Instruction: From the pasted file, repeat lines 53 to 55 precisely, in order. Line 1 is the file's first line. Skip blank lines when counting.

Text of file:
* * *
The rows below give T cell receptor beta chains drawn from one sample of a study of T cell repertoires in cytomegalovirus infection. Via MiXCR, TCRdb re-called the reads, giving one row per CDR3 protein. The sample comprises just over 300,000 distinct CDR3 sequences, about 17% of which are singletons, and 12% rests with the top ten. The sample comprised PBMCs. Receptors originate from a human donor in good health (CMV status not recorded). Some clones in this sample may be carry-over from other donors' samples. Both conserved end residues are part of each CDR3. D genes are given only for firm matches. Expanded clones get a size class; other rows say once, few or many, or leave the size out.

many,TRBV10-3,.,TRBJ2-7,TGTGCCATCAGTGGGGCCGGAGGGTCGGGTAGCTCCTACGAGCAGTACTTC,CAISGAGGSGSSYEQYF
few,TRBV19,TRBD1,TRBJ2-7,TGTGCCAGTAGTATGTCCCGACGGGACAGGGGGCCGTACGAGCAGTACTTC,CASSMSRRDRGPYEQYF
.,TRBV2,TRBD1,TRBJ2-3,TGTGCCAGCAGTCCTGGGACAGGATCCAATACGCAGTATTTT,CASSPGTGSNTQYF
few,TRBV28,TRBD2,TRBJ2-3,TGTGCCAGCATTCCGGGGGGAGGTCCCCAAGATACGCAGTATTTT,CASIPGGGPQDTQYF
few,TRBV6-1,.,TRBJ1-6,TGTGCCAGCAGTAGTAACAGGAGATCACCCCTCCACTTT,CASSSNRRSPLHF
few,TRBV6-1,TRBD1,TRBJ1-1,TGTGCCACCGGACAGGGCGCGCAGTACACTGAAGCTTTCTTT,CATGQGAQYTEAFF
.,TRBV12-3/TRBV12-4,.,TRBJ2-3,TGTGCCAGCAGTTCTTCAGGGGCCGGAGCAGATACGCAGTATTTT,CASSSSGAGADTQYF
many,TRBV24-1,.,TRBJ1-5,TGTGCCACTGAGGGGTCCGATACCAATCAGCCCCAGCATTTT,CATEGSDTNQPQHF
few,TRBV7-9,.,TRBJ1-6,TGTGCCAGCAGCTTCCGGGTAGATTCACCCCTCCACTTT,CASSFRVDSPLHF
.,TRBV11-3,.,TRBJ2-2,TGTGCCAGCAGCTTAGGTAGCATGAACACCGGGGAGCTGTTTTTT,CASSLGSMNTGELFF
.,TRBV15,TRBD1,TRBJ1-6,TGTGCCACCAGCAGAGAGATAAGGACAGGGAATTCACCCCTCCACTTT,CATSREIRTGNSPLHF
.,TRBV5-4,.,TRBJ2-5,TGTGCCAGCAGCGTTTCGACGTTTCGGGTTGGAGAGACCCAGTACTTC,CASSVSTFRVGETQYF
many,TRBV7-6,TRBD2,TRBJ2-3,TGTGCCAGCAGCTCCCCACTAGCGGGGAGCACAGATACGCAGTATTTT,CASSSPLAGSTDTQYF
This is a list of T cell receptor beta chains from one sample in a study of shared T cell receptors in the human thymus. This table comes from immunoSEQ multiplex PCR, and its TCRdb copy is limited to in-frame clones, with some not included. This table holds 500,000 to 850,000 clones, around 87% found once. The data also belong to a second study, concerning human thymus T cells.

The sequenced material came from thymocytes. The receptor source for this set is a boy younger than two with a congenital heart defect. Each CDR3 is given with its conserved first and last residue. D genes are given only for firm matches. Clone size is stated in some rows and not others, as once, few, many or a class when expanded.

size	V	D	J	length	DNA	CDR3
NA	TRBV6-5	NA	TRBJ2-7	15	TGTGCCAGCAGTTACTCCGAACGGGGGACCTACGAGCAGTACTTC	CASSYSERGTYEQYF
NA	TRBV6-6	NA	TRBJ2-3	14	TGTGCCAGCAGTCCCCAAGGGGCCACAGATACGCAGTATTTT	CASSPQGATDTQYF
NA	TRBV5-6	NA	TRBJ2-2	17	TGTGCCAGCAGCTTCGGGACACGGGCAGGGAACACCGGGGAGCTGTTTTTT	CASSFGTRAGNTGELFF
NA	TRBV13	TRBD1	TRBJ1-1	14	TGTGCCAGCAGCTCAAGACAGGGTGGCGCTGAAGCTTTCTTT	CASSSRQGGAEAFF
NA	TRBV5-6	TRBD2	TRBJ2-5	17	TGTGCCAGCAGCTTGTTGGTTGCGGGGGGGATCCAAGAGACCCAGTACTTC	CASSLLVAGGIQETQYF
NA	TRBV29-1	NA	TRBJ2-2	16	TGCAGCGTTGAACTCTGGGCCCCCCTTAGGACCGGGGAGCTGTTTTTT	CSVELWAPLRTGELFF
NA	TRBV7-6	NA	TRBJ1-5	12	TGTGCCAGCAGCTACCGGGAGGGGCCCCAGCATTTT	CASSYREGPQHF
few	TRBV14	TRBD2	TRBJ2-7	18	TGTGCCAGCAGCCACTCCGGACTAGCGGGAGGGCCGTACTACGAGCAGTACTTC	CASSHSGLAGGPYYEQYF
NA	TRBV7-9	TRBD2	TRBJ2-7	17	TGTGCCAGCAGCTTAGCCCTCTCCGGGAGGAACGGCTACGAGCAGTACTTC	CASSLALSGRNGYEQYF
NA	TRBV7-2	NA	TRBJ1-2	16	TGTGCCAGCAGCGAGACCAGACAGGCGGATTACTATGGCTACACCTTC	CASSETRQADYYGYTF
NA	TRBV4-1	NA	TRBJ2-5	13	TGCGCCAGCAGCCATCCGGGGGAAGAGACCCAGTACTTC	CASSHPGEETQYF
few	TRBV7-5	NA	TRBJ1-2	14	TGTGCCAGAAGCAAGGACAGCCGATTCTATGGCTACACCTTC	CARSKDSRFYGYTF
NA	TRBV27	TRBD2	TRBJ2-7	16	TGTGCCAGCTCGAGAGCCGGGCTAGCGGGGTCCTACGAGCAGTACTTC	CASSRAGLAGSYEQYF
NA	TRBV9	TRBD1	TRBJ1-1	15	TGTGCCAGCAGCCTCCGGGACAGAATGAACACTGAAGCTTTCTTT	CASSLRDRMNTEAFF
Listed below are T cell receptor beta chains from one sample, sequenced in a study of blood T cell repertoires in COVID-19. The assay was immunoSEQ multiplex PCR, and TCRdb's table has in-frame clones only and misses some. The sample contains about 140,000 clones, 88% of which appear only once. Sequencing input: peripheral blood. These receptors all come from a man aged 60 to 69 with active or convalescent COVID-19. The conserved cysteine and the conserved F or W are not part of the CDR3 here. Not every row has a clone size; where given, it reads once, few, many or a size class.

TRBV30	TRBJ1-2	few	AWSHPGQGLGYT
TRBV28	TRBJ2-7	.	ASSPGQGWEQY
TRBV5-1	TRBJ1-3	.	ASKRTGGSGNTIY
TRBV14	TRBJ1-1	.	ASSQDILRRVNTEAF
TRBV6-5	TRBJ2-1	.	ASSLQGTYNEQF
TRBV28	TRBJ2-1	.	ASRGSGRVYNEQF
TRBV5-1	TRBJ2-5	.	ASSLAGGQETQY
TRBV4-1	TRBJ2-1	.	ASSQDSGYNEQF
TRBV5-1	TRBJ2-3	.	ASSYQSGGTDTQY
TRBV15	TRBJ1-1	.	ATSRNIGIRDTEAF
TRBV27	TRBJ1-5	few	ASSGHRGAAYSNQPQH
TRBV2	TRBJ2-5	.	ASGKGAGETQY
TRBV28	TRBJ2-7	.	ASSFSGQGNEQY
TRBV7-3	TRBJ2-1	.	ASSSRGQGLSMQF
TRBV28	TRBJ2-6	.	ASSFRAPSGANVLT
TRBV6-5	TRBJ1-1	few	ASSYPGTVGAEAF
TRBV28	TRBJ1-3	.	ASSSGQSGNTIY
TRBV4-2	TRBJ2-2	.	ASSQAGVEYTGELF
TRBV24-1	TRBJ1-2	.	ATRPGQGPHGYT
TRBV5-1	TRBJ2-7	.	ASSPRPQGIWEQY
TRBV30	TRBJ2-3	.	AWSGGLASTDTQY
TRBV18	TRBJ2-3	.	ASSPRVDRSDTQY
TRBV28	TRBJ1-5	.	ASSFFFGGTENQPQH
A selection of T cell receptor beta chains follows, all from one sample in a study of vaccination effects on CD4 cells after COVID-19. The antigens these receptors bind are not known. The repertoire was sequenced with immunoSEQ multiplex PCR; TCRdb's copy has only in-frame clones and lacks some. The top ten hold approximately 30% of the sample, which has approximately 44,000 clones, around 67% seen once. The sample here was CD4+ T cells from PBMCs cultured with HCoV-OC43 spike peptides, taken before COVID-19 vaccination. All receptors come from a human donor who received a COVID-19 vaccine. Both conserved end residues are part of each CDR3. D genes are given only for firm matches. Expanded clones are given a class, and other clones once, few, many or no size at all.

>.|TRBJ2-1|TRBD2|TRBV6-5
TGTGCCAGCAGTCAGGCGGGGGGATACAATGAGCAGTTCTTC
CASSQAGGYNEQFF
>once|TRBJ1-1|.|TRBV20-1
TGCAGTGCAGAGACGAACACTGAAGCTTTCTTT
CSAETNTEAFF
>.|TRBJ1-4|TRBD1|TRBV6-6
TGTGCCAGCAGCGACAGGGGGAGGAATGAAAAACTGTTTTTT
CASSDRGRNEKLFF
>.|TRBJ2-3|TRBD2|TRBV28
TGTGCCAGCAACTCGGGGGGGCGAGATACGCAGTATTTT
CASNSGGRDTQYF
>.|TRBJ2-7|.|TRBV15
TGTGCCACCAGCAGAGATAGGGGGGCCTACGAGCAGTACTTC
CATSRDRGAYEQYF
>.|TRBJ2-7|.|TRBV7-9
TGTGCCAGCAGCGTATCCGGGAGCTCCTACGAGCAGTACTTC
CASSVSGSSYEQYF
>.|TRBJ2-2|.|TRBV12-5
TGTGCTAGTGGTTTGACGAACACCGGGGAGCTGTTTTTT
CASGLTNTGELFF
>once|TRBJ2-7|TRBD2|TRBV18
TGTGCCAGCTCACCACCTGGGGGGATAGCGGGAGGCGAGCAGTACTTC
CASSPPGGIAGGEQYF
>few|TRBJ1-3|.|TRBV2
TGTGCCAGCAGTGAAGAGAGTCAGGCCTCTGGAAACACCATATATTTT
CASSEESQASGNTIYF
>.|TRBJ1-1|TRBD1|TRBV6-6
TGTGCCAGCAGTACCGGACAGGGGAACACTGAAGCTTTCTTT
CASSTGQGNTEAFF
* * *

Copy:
TRBV30	TRBJ2-3	.	AWSGGLASTDTQY
TRBV18	TRBJ2-3	.	ASSPRVDRSDTQY
TRBV28	TRBJ1-5	.	ASSFFFGGTENQPQH